Recalling a classic: 'Journey to Amtrak'

Posted by Kevin Keefe
on Friday, April 9, 2021

Mike Schafer's bold photo on the cover signaled that Journey to Amtrak, produced in the months following May 1, 1971, was a different breed of Kalmbach book.
With the 50th anniversary of Amtrak’s inaugural just around the corner, thoughts are turning to that moment when, supposedly, “the trains were worth traveling again.” I don’t think it’s an exaggeration to say that May 1, 1971, ranks among the most important dates in railroading. 

But this inevitably makes me think of everything we lost at 11:59 p.m. the night before, on April 30. That’s when for all practical purposes more than 125 years of the privately operated passenger train came to a screeching stop, notwithstanding the outliers Southern Railway, Rock Island, and Rio Grande. The dawn brought heartbreak as well as hope.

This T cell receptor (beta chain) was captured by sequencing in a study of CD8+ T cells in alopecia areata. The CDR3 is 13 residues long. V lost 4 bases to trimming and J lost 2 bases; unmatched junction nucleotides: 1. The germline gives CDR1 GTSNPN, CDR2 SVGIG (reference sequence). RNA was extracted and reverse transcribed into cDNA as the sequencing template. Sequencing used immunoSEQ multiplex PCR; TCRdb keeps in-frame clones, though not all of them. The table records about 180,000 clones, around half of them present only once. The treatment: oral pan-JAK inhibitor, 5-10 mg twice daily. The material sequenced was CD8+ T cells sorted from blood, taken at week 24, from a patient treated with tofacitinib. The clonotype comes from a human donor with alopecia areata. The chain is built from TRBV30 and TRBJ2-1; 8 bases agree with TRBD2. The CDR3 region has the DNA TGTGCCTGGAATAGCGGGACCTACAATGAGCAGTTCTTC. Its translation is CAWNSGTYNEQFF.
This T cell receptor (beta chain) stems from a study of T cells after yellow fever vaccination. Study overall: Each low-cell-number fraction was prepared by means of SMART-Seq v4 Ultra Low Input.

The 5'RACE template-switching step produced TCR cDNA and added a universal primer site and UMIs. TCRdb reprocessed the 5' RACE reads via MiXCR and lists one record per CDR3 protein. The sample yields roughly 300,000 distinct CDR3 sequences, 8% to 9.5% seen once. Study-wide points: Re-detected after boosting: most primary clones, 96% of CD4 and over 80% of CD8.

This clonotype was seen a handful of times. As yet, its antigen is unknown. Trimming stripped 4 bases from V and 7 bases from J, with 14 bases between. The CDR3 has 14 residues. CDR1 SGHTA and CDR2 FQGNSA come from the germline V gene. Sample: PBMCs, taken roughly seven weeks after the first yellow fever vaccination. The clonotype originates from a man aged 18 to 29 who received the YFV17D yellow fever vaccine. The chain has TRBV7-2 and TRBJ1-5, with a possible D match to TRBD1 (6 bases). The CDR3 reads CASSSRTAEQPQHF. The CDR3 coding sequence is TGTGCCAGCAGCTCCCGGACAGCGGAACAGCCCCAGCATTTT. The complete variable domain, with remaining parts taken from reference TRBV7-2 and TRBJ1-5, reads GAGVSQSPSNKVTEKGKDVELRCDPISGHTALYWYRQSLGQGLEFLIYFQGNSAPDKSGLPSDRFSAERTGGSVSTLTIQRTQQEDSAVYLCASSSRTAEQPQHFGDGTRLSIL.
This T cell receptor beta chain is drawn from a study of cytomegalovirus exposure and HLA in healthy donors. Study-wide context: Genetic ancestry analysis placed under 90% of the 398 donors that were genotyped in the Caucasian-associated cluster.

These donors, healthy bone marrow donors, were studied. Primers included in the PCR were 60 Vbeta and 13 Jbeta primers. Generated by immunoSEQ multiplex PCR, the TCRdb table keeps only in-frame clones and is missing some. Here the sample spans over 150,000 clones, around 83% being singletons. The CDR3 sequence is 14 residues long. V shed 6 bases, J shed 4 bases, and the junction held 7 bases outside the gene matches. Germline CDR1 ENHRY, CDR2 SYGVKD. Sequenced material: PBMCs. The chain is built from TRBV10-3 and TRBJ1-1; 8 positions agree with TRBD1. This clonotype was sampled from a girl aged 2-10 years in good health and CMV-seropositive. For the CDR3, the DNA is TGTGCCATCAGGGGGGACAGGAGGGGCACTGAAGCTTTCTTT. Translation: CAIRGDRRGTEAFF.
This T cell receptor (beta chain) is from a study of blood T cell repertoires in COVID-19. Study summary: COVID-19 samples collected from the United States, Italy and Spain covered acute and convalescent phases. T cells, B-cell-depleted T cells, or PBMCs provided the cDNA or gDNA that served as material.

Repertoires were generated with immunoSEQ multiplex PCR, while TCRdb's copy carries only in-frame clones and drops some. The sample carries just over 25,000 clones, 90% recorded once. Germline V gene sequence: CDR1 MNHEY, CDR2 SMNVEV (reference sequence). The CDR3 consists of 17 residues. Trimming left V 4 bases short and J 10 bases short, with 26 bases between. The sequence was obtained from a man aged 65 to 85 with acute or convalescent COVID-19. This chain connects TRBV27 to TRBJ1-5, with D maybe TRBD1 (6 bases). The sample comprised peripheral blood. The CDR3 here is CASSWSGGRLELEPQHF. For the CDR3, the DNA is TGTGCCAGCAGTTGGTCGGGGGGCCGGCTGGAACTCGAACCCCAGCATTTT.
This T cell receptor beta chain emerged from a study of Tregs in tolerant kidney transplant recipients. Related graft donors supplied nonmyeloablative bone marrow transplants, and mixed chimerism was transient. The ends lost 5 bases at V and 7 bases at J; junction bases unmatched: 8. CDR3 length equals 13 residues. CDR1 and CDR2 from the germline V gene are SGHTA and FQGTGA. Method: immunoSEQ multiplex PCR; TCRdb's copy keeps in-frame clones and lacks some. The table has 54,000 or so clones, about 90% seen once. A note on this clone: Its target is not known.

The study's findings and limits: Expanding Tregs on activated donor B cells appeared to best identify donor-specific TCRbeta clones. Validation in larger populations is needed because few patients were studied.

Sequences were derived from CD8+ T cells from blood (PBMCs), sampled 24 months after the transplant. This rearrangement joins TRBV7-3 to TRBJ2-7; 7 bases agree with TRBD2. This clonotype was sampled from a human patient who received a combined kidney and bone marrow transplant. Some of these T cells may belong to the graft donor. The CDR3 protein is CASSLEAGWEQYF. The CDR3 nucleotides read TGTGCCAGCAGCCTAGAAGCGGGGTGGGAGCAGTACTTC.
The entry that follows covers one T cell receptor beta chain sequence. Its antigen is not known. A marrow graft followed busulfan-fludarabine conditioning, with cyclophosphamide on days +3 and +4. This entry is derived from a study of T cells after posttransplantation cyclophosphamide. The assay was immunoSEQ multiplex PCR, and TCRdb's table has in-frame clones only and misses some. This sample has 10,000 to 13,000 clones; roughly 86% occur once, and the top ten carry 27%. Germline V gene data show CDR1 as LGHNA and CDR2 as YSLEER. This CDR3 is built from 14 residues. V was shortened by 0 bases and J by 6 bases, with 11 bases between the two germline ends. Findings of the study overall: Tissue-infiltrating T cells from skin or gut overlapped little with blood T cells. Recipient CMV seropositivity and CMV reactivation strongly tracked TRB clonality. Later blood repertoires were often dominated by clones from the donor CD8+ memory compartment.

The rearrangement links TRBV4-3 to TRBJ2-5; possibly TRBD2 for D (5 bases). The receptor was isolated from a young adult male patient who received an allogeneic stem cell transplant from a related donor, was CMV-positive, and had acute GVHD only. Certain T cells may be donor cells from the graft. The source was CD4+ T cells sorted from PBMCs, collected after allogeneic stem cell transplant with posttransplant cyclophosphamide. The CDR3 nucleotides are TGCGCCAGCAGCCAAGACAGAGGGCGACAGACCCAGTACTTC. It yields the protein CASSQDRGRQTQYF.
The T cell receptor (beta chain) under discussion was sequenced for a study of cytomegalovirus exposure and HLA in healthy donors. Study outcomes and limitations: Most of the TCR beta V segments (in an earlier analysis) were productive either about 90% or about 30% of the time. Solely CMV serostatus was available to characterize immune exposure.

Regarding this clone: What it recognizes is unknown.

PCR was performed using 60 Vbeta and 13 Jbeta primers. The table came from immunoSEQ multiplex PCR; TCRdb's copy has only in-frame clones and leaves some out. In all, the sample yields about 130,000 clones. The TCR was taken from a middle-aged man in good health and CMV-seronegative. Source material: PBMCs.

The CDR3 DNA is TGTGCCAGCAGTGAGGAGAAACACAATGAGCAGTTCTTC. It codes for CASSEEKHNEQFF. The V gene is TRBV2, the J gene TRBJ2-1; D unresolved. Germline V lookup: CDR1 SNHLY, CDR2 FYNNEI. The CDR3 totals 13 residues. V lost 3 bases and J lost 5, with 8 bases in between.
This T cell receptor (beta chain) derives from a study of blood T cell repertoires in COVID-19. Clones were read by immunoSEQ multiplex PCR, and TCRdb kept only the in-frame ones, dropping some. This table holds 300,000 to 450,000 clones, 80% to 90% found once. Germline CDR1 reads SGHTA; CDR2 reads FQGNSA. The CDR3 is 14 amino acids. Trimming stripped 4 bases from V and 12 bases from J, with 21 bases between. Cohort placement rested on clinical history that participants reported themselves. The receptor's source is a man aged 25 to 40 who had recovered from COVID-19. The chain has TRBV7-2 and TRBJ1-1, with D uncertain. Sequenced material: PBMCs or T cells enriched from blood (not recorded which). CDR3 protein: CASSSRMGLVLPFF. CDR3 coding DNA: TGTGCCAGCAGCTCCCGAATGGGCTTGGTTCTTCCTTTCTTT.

This moment has me reaching for one of my favorite books, a slim, potent little volume that gave the traditional passenger train about as fine a eulogy as one could ask for. I’m speaking, of course, of Journey to Amtrak, published in January 1972 by the newly organized Kalmbach Books department. Edited by Harold A. Edmonson with a team of stellar collaborators, the book was a bittersweet photographic trip through the years and months that led up to Amtrak Day. 

Kalmbach was already an old hand at doing books, including such stalwarts as Arthur Dubin’s Some Classic Trains and Bill Middleton’s The Interurban Era. But those were big, heavy, self-consciously “authoritative” titles, years in the making and designed almost as reference books. 

On May 2, 1971, the crew climbs down from the last train into Chicago's Dearborn Station, Santa Fe 24, the old Grand Canyon from Los Angeles. James Farrell
Journey to Amtrak was different, created to take advantage of a brief historical moment and get it done on a tight deadline. At that, the books team succeeded admirably. The 104-page book was loaded with timely photographs, many taken in the runup to Amtrak, even more made in the final hours of sad last runs. For Kalmbach, it was an unusually nimble performance, martialing a small coast-to-coast army of photographers for what was basically a news assignment.